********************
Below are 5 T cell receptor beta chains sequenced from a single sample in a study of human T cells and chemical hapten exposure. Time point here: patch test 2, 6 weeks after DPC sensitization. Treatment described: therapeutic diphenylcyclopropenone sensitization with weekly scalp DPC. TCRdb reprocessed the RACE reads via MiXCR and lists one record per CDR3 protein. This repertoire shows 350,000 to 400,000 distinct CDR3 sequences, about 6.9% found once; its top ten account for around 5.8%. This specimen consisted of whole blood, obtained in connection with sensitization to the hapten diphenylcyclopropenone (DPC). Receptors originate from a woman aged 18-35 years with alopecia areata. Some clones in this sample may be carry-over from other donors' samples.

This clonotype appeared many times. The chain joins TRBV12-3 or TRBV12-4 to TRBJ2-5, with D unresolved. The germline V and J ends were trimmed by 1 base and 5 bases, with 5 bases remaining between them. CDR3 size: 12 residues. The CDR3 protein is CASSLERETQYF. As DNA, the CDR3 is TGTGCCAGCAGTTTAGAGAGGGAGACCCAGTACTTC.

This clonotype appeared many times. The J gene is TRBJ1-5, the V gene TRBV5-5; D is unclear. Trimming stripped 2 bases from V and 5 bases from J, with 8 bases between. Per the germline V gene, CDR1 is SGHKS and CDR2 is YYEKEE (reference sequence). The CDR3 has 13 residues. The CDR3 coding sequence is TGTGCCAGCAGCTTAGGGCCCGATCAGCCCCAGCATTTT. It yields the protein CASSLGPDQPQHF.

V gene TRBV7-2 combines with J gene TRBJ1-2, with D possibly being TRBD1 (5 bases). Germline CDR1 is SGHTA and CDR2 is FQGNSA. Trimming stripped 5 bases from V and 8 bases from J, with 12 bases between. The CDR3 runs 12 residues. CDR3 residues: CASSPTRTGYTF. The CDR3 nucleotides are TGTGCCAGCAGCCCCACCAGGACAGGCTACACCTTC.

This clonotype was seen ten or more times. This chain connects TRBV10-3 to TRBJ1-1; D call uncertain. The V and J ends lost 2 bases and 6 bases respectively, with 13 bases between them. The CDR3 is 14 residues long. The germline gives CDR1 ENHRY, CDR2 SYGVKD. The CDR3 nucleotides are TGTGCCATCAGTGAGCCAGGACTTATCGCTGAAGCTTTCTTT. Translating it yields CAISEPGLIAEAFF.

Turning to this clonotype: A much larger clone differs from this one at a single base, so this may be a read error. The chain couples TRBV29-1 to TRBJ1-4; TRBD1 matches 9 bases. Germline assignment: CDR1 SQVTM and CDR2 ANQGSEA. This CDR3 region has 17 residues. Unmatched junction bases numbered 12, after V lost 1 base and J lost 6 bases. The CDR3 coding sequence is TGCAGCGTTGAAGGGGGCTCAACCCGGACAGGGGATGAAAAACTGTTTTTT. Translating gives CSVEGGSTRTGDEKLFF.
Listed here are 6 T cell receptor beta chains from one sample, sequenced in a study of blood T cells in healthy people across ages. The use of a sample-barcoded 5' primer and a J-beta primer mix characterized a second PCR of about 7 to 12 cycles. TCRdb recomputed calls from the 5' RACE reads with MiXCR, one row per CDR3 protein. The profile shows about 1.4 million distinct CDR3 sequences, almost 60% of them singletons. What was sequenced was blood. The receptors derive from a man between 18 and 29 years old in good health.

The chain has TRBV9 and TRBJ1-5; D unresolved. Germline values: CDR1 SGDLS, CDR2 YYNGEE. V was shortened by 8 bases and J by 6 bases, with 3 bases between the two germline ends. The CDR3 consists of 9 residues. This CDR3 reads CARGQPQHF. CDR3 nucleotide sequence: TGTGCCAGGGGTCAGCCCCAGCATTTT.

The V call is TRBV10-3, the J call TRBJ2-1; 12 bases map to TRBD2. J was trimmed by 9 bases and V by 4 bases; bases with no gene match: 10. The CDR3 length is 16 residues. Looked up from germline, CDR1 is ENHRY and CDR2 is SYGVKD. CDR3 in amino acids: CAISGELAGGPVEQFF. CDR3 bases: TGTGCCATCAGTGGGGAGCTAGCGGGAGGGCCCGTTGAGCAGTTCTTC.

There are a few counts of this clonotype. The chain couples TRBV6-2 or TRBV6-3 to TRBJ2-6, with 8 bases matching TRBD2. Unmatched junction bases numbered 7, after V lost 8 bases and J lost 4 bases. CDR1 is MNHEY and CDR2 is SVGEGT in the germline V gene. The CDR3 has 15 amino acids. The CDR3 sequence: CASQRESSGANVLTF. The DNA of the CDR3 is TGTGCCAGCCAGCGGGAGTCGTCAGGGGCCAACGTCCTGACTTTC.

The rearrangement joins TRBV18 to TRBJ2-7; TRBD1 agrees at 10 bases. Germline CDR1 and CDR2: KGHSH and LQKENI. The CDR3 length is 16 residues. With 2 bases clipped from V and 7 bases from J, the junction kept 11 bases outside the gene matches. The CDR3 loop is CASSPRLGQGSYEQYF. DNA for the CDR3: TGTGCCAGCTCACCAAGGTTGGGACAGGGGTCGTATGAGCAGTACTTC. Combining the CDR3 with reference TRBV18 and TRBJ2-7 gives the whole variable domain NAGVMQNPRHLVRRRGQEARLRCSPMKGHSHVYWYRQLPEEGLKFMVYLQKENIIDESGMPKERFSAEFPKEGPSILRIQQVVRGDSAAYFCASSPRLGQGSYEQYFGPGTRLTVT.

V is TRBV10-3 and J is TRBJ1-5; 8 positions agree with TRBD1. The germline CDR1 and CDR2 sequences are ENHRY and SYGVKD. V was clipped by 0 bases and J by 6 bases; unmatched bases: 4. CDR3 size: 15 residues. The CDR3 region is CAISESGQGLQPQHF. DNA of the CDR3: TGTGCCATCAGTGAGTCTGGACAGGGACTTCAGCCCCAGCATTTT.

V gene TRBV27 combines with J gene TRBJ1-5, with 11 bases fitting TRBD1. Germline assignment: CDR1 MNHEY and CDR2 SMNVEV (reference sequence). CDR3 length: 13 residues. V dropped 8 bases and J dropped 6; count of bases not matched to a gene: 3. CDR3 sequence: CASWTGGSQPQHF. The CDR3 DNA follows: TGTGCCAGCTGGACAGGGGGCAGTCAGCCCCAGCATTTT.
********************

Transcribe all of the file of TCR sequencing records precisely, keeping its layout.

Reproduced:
Below are 5 T cell receptor beta chains sequenced from a single sample in a study of human T cells and chemical hapten exposure. Time point here: patch test 2, 6 weeks after DPC sensitization. Treatment described: therapeutic diphenylcyclopropenone sensitization with weekly scalp DPC. TCRdb reprocessed the RACE reads via MiXCR and lists one record per CDR3 protein. This repertoire shows 350,000 to 400,000 distinct CDR3 sequences, about 6.9% found once; its top ten account for around 5.8%. This specimen consisted of whole blood, obtained in connection with sensitization to the hapten diphenylcyclopropenone (DPC). Receptors originate from a woman aged 18-35 years with alopecia areata. Some clones in this sample may be carry-over from other donors' samples.

This clonotype appeared many times. The chain joins TRBV12-3 or TRBV12-4 to TRBJ2-5, with D unresolved. The germline V and J ends were trimmed by 1 base and 5 bases, with 5 bases remaining between them. CDR3 size: 12 residues. The CDR3 protein is CASSLERETQYF. As DNA, the CDR3 is TGTGCCAGCAGTTTAGAGAGGGAGACCCAGTACTTC.

This clonotype appeared many times. The J gene is TRBJ1-5, the V gene TRBV5-5; D is unclear. Trimming stripped 2 bases from V and 5 bases from J, with 8 bases between. Per the germline V gene, CDR1 is SGHKS and CDR2 is YYEKEE (reference sequence). The CDR3 has 13 residues. The CDR3 coding sequence is TGTGCCAGCAGCTTAGGGCCCGATCAGCCCCAGCATTTT. It yields the protein CASSLGPDQPQHF.

V gene TRBV7-2 combines with J gene TRBJ1-2, with D possibly being TRBD1 (5 bases). Germline CDR1 is SGHTA and CDR2 is FQGNSA. Trimming stripped 5 bases from V and 8 bases from J, with 12 bases between. The CDR3 runs 12 residues. CDR3 residues: CASSPTRTGYTF. The CDR3 nucleotides are TGTGCCAGCAGCCCCACCAGGACAGGCTACACCTTC.

This clonotype was seen ten or more times. This chain connects TRBV10-3 to TRBJ1-1; D call uncertain. The V and J ends lost 2 bases and 6 bases respectively, with 13 bases between them. The CDR3 is 14 residues long. The germline gives CDR1 ENHRY, CDR2 SYGVKD. The CDR3 nucleotides are TGTGCCATCAGTGAGCCAGGACTTATCGCTGAAGCTTTCTTT. Translating it yields CAISEPGLIAEAFF.

Turning to this clonotype: A much larger clone differs from this one at a single base, so this may be a read error. The chain couples TRBV29-1 to TRBJ1-4; TRBD1 matches 9 bases. Germline assignment: CDR1 SQVTM and CDR2 ANQGSEA. This CDR3 region has 17 residues. Unmatched junction bases numbered 12, after V lost 1 base and J lost 6 bases. The CDR3 coding sequence is TGCAGCGTTGAAGGGGGCTCAACCCGGACAGGGGATGAAAAACTGTTTTTT. Translating gives CSVEGGSTRTGDEKLFF.
Listed here are 6 T cell receptor beta chains from one sample, sequenced in a study of blood T cells in healthy people across ages. The use of a sample-barcoded 5' primer and a J-beta primer mix characterized a second PCR of about 7 to 12 cycles. TCRdb recomputed calls from the 5' RACE reads with MiXCR, one row per CDR3 protein. The profile shows about 1.4 million distinct CDR3 sequences, almost 60% of them singletons. What was sequenced was blood. The receptors derive from a man between 18 and 29 years old in good health.

The chain has TRBV9 and TRBJ1-5; D unresolved. Germline values: CDR1 SGDLS, CDR2 YYNGEE. V was shortened by 8 bases and J by 6 bases, with 3 bases between the two germline ends. The CDR3 consists of 9 residues. This CDR3 reads CARGQPQHF. CDR3 nucleotide sequence: TGTGCCAGGGGTCAGCCCCAGCATTTT.

The V call is TRBV10-3, the J call TRBJ2-1; 12 bases map to TRBD2. J was trimmed by 9 bases and V by 4 bases; bases with no gene match: 10. The CDR3 length is 16 residues. Looked up from germline, CDR1 is ENHRY and CDR2 is SYGVKD. CDR3 in amino acids: CAISGELAGGPVEQFF. CDR3 bases: TGTGCCATCAGTGGGGAGCTAGCGGGAGGGCCCGTTGAGCAGTTCTTC.

There are a few counts of this clonotype. The chain couples TRBV6-2 or TRBV6-3 to TRBJ2-6, with 8 bases matching TRBD2. Unmatched junction bases numbered 7, after V lost 8 bases and J lost 4 bases. CDR1 is MNHEY and CDR2 is SVGEGT in the germline V gene. The CDR3 has 15 amino acids. The CDR3 sequence: CASQRESSGANVLTF. The DNA of the CDR3 is TGTGCCAGCCAGCGGGAGTCGTCAGGGGCCAACGTCCTGACTTTC.

The rearrangement joins TRBV18 to TRBJ2-7; TRBD1 agrees at 10 bases. Germline CDR1 and CDR2: KGHSH and LQKENI. The CDR3 length is 16 residues. With 2 bases clipped from V and 7 bases from J, the junction kept 11 bases outside the gene matches. The CDR3 loop is CASSPRLGQGSYEQYF. DNA for the CDR3: TGTGCCAGCTCACCAAGGTTGGGACAGGGGTCGTATGAGCAGTACTTC. Combining the CDR3 with reference TRBV18 and TRBJ2-7 gives the whole variable domain NAGVMQNPRHLVRRRGQEARLRCSPMKGHSHVYWYRQLPEEGLKFMVYLQKENIIDESGMPKERFSAEFPKEGPSILRIQQVVRGDSAAYFCASSPRLGQGSYEQYFGPGTRLTVT.

V is TRBV10-3 and J is TRBJ1-5; 8 positions agree with TRBD1. The germline CDR1 and CDR2 sequences are ENHRY and SYGVKD. V was clipped by 0 bases and J by 6 bases; unmatched bases: 4. CDR3 size: 15 residues. The CDR3 region is CAISESGQGLQPQHF. DNA of the CDR3: TGTGCCATCAGTGAGTCTGGACAGGGACTTCAGCCCCAGCATTTT.

V gene TRBV27 combines with J gene TRBJ1-5, with 11 bases fitting TRBD1. Germline assignment: CDR1 MNHEY and CDR2 SMNVEV (reference sequence). CDR3 length: 13 residues. V dropped 8 bases and J dropped 6; count of bases not matched to a gene: 3. CDR3 sequence: CASWTGGSQPQHF. The CDR3 DNA follows: TGTGCCAGCTGGACAGGGGGCAGTCAGCCCCAGCATTTT.